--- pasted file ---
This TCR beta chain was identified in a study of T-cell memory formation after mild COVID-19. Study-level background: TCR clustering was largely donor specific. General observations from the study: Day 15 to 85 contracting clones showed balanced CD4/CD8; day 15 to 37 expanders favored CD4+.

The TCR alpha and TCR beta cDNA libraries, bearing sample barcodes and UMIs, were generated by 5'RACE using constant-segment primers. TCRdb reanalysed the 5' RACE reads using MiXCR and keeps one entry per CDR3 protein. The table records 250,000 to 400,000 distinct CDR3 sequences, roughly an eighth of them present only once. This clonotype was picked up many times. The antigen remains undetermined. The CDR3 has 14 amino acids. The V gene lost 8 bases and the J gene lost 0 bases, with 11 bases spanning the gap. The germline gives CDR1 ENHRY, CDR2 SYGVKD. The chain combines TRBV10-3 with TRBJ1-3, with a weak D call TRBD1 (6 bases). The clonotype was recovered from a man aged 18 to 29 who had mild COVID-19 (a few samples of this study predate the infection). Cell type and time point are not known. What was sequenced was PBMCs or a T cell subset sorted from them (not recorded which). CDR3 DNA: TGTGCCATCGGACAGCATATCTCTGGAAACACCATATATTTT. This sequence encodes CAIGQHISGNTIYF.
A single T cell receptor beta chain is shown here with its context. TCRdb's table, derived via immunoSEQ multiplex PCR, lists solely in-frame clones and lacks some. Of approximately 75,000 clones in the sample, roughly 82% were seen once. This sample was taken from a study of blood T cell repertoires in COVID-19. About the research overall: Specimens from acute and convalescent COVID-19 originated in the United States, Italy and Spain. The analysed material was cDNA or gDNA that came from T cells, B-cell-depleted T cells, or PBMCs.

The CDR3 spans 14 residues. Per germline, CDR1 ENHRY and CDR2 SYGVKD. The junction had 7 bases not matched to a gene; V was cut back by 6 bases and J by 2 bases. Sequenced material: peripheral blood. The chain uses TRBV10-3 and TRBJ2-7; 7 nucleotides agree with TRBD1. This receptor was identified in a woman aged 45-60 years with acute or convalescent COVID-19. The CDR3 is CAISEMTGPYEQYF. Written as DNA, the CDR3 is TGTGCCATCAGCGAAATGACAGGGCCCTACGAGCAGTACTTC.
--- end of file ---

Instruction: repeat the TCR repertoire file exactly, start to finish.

This TCR beta chain was identified in a study of T-cell memory formation after mild COVID-19. Study-level background: TCR clustering was largely donor specific. General observations from the study: Day 15 to 85 contracting clones showed balanced CD4/CD8; day 15 to 37 expanders favored CD4+.

The TCR alpha and TCR beta cDNA libraries, bearing sample barcodes and UMIs, were generated by 5'RACE using constant-segment primers. TCRdb reanalysed the 5' RACE reads using MiXCR and keeps one entry per CDR3 protein. The table records 250,000 to 400,000 distinct CDR3 sequences, roughly an eighth of them present only once. This clonotype was picked up many times. The antigen remains undetermined. The CDR3 has 14 amino acids. The V gene lost 8 bases and the J gene lost 0 bases, with 11 bases spanning the gap. The germline gives CDR1 ENHRY, CDR2 SYGVKD. The chain combines TRBV10-3 with TRBJ1-3, with a weak D call TRBD1 (6 bases). The clonotype was recovered from a man aged 18 to 29 who had mild COVID-19 (a few samples of this study predate the infection). Cell type and time point are not known. What was sequenced was PBMCs or a T cell subset sorted from them (not recorded which). CDR3 DNA: TGTGCCATCGGACAGCATATCTCTGGAAACACCATATATTTT. This sequence encodes CAIGQHISGNTIYF.
A single T cell receptor beta chain is shown here with its context. TCRdb's table, derived via immunoSEQ multiplex PCR, lists solely in-frame clones and lacks some. Of approximately 75,000 clones in the sample, roughly 82% were seen once. This sample was taken from a study of blood T cell repertoires in COVID-19. About the research overall: Specimens from acute and convalescent COVID-19 originated in the United States, Italy and Spain. The analysed material was cDNA or gDNA that came from T cells, B-cell-depleted T cells, or PBMCs.

The CDR3 spans 14 residues. Per germline, CDR1 ENHRY and CDR2 SYGVKD. The junction had 7 bases not matched to a gene; V was cut back by 6 bases and J by 2 bases. Sequenced material: peripheral blood. The chain uses TRBV10-3 and TRBJ2-7; 7 nucleotides agree with TRBD1. This receptor was identified in a woman aged 45-60 years with acute or convalescent COVID-19. The CDR3 is CAISEMTGPYEQYF. Written as DNA, the CDR3 is TGTGCCATCAGCGAAATGACAGGGCCCTACGAGCAGTACTTC.